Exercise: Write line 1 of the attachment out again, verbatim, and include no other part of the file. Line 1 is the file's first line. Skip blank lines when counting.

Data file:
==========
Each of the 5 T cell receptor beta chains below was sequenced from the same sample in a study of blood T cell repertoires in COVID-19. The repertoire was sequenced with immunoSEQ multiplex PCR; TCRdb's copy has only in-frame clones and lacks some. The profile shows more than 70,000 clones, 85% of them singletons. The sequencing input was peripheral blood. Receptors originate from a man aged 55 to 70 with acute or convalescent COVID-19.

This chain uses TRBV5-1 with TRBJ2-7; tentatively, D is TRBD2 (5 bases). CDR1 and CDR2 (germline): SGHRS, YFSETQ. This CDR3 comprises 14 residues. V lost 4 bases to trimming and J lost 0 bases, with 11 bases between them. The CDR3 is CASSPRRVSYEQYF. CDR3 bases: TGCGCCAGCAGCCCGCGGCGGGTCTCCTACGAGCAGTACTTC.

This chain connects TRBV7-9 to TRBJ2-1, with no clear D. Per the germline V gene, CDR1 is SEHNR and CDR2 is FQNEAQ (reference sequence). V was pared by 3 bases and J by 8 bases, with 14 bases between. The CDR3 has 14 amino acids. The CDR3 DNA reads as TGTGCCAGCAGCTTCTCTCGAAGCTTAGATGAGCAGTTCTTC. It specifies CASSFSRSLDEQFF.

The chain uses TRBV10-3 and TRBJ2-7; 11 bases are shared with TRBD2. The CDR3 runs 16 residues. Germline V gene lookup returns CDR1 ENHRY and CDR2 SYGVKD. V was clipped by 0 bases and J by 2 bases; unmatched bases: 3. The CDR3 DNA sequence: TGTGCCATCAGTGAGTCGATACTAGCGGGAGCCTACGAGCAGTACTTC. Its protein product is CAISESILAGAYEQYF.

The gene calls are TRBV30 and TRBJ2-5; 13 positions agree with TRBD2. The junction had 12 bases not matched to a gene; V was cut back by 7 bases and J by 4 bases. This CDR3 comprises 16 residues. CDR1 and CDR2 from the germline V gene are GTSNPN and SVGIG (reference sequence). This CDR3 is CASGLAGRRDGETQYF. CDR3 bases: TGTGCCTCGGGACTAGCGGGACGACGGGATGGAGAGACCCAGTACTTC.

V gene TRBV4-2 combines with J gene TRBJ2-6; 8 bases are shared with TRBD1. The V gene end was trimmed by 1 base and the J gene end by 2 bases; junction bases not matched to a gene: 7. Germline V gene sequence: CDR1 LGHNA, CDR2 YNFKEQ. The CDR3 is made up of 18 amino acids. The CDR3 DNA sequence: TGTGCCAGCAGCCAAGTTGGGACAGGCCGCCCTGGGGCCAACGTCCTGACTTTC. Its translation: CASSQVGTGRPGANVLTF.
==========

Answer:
Each of the 5 T cell receptor beta chains below was sequenced from the same sample in a study of blood T cell repertoires in COVID-19. The repertoire was sequenced with immunoSEQ multiplex PCR; TCRdb's copy has only in-frame clones and lacks some. The profile shows more than 70,000 clones, 85% of them singletons. The sequencing input was peripheral blood. Receptors originate from a man aged 55 to 70 with acute or convalescent COVID-19.